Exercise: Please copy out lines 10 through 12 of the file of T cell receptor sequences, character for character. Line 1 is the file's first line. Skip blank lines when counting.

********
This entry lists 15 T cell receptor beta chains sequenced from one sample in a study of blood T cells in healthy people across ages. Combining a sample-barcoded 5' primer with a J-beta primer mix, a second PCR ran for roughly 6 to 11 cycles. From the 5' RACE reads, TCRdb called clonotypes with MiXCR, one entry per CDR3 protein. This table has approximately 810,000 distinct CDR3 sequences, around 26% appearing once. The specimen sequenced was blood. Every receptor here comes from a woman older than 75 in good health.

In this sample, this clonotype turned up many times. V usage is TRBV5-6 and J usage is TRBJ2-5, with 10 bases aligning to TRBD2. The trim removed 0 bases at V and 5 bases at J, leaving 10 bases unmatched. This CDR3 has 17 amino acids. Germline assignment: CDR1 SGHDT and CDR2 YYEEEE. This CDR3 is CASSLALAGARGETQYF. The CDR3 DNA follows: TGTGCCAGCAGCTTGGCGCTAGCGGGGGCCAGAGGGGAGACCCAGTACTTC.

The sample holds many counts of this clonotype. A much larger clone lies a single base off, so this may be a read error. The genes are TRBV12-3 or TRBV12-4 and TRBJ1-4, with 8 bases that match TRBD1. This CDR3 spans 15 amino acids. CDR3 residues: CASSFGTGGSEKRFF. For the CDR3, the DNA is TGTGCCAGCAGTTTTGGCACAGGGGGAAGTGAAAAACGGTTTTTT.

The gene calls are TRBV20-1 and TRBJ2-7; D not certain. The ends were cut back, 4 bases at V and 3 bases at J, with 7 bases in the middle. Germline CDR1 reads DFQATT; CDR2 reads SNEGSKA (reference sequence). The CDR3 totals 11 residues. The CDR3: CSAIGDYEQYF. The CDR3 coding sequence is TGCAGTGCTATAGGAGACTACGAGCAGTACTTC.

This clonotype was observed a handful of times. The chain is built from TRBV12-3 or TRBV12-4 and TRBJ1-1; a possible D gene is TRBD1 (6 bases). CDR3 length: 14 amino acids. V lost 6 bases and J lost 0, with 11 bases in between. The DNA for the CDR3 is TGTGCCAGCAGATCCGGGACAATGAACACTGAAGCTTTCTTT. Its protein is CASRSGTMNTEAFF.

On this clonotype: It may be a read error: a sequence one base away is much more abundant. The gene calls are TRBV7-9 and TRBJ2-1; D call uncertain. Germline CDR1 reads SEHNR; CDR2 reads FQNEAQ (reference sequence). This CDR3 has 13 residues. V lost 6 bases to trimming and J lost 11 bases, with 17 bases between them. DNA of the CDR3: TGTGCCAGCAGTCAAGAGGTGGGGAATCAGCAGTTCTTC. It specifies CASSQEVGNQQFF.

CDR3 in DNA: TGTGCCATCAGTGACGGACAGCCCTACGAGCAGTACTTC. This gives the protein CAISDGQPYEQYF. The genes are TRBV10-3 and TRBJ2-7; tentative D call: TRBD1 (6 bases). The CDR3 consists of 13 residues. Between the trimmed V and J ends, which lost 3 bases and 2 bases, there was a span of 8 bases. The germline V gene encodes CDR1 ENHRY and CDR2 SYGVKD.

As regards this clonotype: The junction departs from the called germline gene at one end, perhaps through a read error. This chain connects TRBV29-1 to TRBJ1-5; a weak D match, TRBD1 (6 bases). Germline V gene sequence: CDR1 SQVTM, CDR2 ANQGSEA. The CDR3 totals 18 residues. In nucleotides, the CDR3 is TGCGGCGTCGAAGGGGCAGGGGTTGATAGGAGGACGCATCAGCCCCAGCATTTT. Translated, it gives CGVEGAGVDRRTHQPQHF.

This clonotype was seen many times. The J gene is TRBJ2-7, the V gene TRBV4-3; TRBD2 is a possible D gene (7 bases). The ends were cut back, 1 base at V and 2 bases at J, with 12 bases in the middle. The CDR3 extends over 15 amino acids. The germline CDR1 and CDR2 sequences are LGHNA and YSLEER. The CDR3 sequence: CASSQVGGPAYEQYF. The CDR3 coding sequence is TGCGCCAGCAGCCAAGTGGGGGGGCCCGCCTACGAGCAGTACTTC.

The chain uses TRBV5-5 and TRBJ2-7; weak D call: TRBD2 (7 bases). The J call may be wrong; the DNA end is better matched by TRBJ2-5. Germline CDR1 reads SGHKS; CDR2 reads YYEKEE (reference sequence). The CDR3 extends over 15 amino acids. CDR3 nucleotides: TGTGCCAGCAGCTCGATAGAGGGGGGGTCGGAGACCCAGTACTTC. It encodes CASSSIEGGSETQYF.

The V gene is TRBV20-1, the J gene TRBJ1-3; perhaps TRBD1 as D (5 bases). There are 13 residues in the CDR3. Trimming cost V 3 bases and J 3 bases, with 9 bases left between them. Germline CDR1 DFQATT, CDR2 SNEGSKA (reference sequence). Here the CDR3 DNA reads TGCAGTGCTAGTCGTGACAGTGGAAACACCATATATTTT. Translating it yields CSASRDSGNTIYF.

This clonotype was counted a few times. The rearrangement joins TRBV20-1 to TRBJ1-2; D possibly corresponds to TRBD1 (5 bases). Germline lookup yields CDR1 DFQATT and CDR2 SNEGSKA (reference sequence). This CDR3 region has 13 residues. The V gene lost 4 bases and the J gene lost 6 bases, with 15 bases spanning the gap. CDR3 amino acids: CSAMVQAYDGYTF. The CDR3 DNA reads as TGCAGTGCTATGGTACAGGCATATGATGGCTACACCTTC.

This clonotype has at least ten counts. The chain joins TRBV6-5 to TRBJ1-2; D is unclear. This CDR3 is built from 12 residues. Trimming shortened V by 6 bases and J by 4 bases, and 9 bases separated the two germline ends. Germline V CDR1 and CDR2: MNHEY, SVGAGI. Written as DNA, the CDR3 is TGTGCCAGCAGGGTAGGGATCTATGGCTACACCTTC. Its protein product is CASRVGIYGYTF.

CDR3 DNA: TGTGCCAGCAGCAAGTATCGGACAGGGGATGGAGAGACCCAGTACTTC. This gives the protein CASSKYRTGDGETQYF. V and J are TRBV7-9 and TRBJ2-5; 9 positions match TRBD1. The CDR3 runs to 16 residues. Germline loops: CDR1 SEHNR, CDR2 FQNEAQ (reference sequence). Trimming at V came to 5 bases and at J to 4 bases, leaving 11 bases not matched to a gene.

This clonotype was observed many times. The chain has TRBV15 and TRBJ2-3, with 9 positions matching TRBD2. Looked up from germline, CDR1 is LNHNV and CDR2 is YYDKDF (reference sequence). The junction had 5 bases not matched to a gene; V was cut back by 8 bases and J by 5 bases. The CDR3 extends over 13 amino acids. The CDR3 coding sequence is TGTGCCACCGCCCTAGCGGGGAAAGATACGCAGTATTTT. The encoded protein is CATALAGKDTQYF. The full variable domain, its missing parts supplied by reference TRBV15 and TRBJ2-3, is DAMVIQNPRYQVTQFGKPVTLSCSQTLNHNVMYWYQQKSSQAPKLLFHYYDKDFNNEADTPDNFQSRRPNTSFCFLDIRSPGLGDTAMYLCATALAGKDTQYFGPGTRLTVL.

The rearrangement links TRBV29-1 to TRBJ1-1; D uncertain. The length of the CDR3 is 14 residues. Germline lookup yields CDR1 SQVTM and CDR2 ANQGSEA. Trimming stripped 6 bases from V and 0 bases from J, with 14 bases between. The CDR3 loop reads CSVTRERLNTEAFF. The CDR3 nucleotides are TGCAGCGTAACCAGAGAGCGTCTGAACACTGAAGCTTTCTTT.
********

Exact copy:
The chain uses TRBV5-5 and TRBJ2-7; weak D call: TRBD2 (7 bases). The J call may be wrong; the DNA end is better matched by TRBJ2-5. Germline CDR1 reads SGHKS; CDR2 reads YYEKEE (reference sequence). The CDR3 extends over 15 amino acids. CDR3 nucleotides: TGTGCCAGCAGCTCGATAGAGGGGGGGTCGGAGACCCAGTACTTC. It encodes CASSSIEGGSETQYF.

The V gene is TRBV20-1, the J gene TRBJ1-3; perhaps TRBD1 as D (5 bases). There are 13 residues in the CDR3. Trimming cost V 3 bases and J 3 bases, with 9 bases left between them. Germline CDR1 DFQATT, CDR2 SNEGSKA (reference sequence). Here the CDR3 DNA reads TGCAGTGCTAGTCGTGACAGTGGAAACACCATATATTTT. Translating it yields CSASRDSGNTIYF.

This clonotype was counted a few times. The rearrangement joins TRBV20-1 to TRBJ1-2; D possibly corresponds to TRBD1 (5 bases). Germline lookup yields CDR1 DFQATT and CDR2 SNEGSKA (reference sequence). This CDR3 region has 13 residues. The V gene lost 4 bases and the J gene lost 6 bases, with 15 bases spanning the gap. CDR3 amino acids: CSAMVQAYDGYTF. The CDR3 DNA reads as TGCAGTGCTATGGTACAGGCATATGATGGCTACACCTTC.